How do you decide on the size of a solar PV system for your household? Many people believe that only energy-hungry households need large systems. But it turns out that bigger is better in almost every situation.

Financially, it may seem a waste to generate more electricity than you consume in your home. This energy is fed back (or exported) into the grid, and the retailers currently pay you 6c to 8c per kWh for it. But as the results below show, these exports add up to a surprising amount over time.

Forecasting financial returns on solar is difficult and requires making several assumptions. The assumptions and method used here are explained at the end of the article.

Let’s start by looking at a low energy use household, using 15 kWh of electricity per day.

Even for low energy use households, larger PV systems provide greater savings on electricity bills. A 3kW system saves $630 per year, whilst a 7kW system saves nearly $1,300 per year.

But do these savings offset the extra cost of the larger PV system? It turns out they do, and then some.

Over ten years the additional cost of the larger system is more than outweighed by the savings on electricity bills, even for low energy households.

Larger systems provide greater returns for medium and high energy use households too. And the savings are even more substantial.

Next let’s examine a medium use household using 25 kWh per day:

For a medium use household a 3kW system saves $815 per year, whilst a 7kW system saves over $1,600 per year.

The trend continues: the larger systems results in greater savings over 10 years for a medium use household. In this case a 7kW system will save over $8,000 over ten years, even allowing for the upfront cost of the system.

Finally let’s check the numbers for a high use household using 35 kWh per day:

For high energy use households the annual bill savings are even greater: $1,000 for a 3kW system and $1,900 for a 7kW system.

The savings over ten years are even more substantial for high use households: over $11,000 for a 7kW system.

### Conclusion

Based on the assumptions used in this article, getting a larger system always provides greater savings over the long term, regardless of how much energy you use in your home. There’s no need to study your electricity bill – just get the largest system you can afford and have space on your roof for!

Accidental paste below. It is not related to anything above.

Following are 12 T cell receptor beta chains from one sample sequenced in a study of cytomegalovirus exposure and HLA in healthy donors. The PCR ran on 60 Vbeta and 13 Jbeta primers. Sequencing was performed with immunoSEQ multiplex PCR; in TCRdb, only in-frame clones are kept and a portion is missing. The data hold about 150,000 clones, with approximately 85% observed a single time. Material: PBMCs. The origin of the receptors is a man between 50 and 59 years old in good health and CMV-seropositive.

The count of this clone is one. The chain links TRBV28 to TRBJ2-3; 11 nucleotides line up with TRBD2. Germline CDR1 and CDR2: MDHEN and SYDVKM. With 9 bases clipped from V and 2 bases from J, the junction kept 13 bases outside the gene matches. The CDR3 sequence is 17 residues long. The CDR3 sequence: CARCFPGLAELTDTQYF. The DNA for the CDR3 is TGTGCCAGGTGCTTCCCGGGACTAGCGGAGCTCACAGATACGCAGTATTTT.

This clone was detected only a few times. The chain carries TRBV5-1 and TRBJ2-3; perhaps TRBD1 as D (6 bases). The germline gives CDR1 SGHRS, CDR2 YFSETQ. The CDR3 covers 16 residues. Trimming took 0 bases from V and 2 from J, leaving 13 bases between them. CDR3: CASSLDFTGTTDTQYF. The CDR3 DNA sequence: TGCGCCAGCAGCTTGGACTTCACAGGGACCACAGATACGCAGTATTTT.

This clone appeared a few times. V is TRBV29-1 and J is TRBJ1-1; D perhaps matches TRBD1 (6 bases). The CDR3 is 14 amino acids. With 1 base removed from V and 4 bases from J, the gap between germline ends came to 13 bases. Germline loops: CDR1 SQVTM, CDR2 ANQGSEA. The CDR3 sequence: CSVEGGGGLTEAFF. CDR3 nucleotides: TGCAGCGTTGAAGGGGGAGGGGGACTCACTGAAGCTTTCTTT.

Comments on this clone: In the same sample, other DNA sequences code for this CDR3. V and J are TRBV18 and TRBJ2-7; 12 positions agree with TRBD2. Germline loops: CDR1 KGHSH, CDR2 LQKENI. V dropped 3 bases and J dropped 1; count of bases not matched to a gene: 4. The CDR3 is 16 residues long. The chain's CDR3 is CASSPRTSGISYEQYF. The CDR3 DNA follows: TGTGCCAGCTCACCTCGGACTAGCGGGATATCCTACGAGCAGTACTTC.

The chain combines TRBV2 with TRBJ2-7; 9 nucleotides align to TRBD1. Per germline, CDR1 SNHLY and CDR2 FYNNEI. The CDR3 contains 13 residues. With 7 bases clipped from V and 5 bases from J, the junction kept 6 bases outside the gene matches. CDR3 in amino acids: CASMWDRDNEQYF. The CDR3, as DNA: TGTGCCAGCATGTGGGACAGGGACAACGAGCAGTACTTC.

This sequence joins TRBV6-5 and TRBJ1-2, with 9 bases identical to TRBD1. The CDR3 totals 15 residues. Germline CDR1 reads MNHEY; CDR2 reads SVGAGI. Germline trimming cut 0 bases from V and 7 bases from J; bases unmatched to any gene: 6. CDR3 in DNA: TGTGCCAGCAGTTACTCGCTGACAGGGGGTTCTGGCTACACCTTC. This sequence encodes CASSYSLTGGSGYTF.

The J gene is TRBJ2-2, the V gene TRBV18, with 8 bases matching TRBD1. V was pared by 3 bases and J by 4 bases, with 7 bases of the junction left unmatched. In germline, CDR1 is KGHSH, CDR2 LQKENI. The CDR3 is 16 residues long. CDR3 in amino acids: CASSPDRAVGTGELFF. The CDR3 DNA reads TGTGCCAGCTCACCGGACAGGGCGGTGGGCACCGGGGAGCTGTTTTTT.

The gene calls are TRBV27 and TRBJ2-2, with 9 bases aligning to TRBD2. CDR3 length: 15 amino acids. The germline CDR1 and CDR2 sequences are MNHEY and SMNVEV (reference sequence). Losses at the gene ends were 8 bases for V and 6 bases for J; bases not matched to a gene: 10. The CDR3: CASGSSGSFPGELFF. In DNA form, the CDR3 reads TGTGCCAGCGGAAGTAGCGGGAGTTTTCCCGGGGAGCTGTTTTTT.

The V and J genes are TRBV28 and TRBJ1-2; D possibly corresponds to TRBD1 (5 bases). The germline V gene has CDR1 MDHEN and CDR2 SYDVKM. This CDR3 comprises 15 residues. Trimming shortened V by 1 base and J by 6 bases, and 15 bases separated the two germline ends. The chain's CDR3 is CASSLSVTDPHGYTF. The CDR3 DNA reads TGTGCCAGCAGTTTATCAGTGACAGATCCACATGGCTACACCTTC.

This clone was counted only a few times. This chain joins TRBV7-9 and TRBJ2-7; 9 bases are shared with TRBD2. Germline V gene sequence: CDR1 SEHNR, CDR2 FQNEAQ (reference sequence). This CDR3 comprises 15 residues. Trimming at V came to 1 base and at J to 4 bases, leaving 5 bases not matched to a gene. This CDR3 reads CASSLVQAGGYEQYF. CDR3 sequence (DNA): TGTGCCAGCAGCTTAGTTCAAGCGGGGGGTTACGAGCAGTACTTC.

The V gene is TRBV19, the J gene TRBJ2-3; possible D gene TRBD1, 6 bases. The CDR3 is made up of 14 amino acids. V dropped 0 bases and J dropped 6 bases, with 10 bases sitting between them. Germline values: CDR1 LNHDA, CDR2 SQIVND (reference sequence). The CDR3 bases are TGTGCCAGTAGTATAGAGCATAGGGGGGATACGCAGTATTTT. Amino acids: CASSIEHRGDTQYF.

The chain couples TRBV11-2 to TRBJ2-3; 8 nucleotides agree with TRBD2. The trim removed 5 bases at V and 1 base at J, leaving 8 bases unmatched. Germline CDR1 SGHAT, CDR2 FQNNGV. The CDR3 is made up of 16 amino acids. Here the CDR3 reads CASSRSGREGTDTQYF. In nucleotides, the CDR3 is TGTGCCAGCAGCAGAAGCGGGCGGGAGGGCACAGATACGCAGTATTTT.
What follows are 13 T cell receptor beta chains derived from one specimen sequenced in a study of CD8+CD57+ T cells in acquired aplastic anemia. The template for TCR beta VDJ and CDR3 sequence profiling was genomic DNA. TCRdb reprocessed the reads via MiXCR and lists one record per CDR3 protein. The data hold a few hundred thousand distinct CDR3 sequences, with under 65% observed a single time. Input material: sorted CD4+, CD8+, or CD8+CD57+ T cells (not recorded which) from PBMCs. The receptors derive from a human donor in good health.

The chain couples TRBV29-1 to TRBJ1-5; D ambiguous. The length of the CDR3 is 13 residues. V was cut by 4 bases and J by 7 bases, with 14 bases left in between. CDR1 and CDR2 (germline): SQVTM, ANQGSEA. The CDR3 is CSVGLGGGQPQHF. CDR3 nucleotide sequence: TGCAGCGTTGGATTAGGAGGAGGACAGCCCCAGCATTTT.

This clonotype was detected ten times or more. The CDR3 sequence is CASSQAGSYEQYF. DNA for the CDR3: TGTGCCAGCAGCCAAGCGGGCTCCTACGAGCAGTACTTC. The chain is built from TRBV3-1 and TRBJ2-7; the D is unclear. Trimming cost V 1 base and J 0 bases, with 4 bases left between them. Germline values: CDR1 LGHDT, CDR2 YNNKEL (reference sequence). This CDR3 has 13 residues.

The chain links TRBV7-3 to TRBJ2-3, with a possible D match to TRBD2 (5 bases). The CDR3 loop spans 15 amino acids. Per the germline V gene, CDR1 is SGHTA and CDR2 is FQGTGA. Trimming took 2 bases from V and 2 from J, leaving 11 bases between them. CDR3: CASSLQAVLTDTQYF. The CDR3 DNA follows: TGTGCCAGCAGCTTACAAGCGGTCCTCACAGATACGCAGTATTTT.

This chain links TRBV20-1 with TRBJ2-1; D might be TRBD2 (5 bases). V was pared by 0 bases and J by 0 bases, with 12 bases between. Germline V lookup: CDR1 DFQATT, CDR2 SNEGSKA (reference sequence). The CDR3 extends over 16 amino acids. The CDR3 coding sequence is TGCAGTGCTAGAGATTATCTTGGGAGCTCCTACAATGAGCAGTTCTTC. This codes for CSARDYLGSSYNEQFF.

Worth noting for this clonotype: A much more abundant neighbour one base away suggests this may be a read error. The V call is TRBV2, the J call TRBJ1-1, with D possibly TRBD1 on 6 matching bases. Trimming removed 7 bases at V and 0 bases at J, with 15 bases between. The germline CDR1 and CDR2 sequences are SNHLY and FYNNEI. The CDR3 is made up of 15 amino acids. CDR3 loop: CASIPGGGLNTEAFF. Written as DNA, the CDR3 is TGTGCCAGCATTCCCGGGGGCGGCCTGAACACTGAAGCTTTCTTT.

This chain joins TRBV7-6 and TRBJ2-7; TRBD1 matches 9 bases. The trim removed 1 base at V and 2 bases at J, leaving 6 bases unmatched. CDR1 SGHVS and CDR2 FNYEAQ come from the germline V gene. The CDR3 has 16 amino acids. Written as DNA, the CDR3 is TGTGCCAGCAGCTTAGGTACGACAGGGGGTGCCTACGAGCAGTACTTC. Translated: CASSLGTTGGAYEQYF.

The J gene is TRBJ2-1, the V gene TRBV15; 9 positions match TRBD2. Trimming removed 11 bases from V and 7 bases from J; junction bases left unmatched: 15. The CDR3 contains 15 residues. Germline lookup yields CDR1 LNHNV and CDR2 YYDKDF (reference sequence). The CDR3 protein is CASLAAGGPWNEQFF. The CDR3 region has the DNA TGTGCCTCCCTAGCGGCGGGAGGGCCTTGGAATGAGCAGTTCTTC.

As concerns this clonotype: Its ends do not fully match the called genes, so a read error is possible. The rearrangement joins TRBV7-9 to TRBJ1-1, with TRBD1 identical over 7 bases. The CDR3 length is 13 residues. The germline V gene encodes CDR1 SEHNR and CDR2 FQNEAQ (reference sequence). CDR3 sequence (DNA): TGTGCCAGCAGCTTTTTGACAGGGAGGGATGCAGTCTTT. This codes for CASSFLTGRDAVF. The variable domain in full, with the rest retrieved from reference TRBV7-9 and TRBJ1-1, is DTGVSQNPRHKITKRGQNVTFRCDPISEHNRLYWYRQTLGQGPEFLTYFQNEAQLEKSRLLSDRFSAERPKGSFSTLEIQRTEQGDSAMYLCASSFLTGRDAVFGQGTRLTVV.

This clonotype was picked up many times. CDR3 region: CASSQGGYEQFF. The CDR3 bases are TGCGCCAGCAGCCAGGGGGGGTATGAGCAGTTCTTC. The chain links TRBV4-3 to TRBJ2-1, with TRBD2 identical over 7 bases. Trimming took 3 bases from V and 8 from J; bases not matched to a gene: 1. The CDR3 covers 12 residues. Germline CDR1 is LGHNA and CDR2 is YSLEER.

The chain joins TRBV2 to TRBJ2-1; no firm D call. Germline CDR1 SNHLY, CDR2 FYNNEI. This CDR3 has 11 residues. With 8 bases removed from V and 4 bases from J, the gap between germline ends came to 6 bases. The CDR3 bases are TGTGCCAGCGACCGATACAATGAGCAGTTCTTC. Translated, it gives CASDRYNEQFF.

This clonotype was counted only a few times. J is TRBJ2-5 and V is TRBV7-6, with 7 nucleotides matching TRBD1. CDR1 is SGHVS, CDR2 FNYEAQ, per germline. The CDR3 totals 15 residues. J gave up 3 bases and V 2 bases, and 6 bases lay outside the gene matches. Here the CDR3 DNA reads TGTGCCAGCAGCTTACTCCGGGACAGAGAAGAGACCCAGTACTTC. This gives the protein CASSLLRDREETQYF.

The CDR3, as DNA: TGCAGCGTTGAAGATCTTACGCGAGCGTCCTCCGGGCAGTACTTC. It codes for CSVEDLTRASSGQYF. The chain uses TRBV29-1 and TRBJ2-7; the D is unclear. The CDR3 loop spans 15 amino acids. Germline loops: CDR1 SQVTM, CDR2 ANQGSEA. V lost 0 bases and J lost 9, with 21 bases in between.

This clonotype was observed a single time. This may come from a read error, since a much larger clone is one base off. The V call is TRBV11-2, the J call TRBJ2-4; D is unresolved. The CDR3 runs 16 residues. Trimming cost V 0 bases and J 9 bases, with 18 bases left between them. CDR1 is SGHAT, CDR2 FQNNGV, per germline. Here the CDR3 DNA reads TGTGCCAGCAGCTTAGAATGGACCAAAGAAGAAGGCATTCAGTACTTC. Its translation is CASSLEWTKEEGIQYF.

Larger systems also provide greater environmental benefit: every kWh they generate displaces dirty coal-fired power from the grid, whether that energy is self-consumed or exported. The more money you save, the more you help the environment! There aren’t many situations that can make the same claim.

Note: there may be limitations on the maximum system size you can get at your place. In particular, 5kW systems are usually fine, but anything larger will require permission from your local network operator. This permission is often granted so don’t let it hold you back.

### Assumptions and Calculations

Electricity tariff (per kWh) |
$0.25 |

Feed-in tariff (per kWh) |
$0.08 |

Daily connection cost (fixed) |
$0.90 |

These electricity rates come from Powershop’s current Standard Saver fixed-rate plan for NSW. If the calculations were done using green power tariffs the savings would be even greater.

The calculations assume that electricity prices do not change over ten years. This is very unrealistic of course – they will most likely rise significantly. Increases in electricity prices only improve the returns from solar and don’t change the conclusion that bigger is better.

System size (kWp) |
3 |
5 |
7 |

PV production (kWh / day) |
12 |
20 |
28 |

Self-consumption rate |
30% |
40% |
50% |

Self-consumption rate is the portion of total consumption that is supplied by the solar. Eg if total consumption is 15kWh per day, for a 5kW system the assumed self-consumption amount is 6kWh per day (40% of 15kWh). Larger systems provide greater self-consumption because they generate more power at any given time, reducing the amount imported from the grid. The rates used here are based roughly on observations of real systems. Changing these rates impacts the amounts saved but does not alter the conclusion that larger systems provide greater returns.

The calculations assume the same energy production and consumption throughout the year. This is not realistic, but using average figures over the year should not alter the results enough to change the general trends.

The up-front costs of the systems are based on the prices from the Sunny Shire bulk buy.

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